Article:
Also, keep in mind all the staff from ESL, Valve, journalists covering the event and any international visitors will likely face the same travel issues. These travel restrictions are not static - they change more frequently than Vertigo’s A site does. But the way the virus is spreading, what’s to say the restrictions don’t get tighter by November?

Players could even straight-up refuse to travel due to health risks. Elite sports athletes, noticeably several high tier tennis players, have said that they won’t be participating in large events like the US Open as long as there is no vaccine. 

While it is unlikely that anyone will do so for the largest CS:GO event of the year, esports players have the right to do the same, and organizations and fans should be supportive of such decisions.

I never liked Rio anyway, why can’t we have the Major in my European country?

We hate to dash your hopes yet again, but the EU isn’t letting anyone from outside enter. While they are starting to open borders for countries outside of the EU, Brazil, Russia, and the US are on the “nah don’t think so”-list. Hosting an event in the EU will pose an even worse problem than the Rio Major: Players and staff may not even be allowed to enter the region, let alone leave it.

Equally importantly, ESL has branded this Major for Rio; having to switch to another country means that they’ll have to rebrand their whole event. Plus potentially replace local sponsors. No wonder Valve assigns Majors almost a year in advance.

Source: BLAST / Joao Ferreira

Aww, does that mean there’s no more LAN events this year?

Look, everything that we’ve said above is based on the reality of the current situation. But who knows what the future really holds: Our guess is as good as a 200 year old Himalayan saint’s. Still, we’ve put our primitive, Dust 2 loving, brains together to make three predictions of the future:

#1 The curve won't bend

The first scenario, and the worst, is that this trend of increasing coronavirus cases continues. If the global pandemic rages on in the upcoming months, then travel restrictions will remain in place, and if travel restrictions remain, then LAN CS is out of the picture.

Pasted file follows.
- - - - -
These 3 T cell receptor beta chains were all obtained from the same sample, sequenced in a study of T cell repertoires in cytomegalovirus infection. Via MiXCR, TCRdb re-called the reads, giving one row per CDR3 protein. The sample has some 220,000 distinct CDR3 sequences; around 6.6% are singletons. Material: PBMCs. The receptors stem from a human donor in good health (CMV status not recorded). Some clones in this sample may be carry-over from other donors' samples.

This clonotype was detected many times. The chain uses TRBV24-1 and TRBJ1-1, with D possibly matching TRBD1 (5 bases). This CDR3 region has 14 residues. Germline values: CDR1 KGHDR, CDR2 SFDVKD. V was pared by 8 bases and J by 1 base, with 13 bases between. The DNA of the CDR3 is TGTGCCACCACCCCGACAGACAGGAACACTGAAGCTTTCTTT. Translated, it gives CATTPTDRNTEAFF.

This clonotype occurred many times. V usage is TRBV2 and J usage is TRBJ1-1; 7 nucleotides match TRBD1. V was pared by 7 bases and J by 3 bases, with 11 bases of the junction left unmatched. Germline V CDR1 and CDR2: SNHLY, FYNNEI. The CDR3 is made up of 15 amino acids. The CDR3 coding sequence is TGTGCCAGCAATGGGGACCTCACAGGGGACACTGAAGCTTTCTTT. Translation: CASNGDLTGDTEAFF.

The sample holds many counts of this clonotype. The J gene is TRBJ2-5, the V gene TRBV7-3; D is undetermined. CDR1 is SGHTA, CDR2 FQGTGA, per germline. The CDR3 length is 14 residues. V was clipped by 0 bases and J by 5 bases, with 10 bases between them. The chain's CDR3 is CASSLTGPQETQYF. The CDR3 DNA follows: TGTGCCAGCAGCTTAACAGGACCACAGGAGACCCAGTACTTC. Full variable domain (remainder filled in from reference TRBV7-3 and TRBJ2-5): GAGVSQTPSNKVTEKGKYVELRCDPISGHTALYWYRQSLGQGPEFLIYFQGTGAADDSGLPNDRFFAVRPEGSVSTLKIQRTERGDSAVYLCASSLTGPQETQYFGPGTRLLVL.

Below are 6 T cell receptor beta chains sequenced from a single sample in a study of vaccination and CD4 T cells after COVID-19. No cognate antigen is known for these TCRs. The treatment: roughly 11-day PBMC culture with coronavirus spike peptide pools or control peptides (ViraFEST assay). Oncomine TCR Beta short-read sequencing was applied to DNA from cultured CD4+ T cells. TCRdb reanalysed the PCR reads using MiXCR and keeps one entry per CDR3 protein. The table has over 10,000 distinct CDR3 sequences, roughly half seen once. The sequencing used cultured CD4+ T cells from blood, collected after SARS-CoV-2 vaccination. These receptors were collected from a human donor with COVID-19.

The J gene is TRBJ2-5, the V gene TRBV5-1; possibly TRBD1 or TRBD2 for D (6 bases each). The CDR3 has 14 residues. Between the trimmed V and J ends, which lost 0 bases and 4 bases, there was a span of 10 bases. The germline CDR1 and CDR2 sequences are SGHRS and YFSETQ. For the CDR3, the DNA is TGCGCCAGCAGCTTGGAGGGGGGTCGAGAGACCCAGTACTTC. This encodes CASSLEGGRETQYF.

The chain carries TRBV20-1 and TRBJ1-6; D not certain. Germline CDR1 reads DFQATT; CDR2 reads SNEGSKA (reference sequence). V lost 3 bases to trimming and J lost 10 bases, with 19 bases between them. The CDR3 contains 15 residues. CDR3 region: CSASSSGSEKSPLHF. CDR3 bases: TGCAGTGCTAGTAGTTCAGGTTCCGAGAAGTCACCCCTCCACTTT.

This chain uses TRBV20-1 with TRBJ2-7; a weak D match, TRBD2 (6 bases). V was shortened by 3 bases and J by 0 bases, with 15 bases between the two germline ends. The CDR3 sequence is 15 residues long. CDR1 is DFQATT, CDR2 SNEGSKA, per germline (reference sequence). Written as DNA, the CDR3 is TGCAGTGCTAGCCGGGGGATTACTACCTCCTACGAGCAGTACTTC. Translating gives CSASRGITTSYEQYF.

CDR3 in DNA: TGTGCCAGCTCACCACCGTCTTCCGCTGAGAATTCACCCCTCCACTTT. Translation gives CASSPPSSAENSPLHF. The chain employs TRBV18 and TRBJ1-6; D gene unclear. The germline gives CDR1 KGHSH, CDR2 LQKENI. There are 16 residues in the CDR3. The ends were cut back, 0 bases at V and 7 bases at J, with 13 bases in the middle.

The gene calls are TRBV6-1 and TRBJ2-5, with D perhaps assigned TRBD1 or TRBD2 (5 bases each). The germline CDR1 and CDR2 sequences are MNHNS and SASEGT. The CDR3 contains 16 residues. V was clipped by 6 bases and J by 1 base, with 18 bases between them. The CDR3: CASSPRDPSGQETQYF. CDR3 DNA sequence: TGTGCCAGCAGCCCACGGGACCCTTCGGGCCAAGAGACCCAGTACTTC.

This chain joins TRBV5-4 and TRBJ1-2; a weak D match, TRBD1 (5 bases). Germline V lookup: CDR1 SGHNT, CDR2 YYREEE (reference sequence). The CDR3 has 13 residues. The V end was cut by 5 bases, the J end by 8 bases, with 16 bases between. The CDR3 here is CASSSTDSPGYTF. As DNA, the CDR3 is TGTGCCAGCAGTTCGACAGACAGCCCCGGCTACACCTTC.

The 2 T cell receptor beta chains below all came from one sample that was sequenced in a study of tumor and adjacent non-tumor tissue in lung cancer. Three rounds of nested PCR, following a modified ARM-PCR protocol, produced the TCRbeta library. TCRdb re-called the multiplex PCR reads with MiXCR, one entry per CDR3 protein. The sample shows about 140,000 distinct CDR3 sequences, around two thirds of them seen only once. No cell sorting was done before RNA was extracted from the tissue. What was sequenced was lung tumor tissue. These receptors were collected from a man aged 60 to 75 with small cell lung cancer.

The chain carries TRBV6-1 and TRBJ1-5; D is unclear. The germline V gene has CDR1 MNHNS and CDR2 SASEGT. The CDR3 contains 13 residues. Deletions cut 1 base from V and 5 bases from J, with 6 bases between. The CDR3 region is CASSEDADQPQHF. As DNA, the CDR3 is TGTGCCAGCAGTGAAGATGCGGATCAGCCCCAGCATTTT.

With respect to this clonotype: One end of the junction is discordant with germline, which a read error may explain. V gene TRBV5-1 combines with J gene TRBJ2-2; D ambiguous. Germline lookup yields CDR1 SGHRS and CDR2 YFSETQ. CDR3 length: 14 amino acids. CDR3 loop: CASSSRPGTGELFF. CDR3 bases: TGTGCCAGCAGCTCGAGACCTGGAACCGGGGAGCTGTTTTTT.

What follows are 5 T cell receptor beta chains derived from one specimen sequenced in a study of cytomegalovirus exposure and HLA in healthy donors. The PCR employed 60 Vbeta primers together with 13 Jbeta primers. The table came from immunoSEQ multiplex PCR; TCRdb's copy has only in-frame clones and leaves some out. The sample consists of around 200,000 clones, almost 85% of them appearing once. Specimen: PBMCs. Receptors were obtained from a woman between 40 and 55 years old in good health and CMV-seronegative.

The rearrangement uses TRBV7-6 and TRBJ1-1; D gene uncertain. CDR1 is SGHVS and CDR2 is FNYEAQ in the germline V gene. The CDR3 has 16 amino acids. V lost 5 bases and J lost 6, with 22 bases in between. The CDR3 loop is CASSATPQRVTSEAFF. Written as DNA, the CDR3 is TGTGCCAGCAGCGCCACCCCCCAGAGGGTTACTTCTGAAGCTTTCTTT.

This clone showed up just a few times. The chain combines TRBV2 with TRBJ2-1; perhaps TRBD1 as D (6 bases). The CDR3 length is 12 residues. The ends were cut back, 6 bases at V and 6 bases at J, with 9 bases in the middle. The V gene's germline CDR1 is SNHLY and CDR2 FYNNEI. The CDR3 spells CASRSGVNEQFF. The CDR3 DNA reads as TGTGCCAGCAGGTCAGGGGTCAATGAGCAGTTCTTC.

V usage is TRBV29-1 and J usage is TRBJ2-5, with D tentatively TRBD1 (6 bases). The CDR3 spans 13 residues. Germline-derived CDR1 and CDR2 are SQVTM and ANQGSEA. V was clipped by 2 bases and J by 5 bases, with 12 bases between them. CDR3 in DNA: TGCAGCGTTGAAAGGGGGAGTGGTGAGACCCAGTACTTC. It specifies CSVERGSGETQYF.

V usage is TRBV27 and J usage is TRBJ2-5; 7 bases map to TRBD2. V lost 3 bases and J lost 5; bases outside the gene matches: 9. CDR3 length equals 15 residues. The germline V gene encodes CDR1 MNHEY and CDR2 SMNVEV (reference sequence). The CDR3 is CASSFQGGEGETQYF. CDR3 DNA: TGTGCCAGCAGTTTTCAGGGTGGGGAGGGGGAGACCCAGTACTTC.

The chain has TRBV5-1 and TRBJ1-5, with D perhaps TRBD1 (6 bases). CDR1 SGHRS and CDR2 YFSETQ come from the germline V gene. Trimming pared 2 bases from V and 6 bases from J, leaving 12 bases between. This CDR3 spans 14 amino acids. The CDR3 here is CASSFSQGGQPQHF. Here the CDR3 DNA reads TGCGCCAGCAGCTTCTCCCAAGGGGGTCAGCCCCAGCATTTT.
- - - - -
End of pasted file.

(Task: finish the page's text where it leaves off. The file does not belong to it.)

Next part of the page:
The Major will be shifted to 2021. Doing so would be safer, but it would also mean that Valve will have to host more RMR events to ensure the best teams qualify. We’re down for that.

#2 A hopeful downturn

The second, an optimistic view, is that things start to improve globally at a reasonable rate. If Brazil, especially, gets its act together and things go back to normal before November, then there is a solid chance that we see the Rio Major on LAN. 

It would be unlikely to have a crowd though, as virus spreading risks remain. Still, as a wise man once said, half a LAN is better than no LAN.

#3 The miracle

And here’s the third, because we at TL;DR believe in crazy things happening: A miracle vaccine is found, approved, and distributed by October. The coronavirus is eradicated by the end of the month. Life goes back to normal: ESL One Rio happens, North continues to disappoint, and Astralis wins the Major. 

Turns out this whole thing was part of Anders' simulation. A coronavirus vaccine being made before November is about as likely as FaZe beating BIG online though, so go figure. But a man can dream…

These are our thoughts on the upcoming Rio major. If you agree with them, we give out free astrology lessons in our newsletter and on Twiitter, so check them out.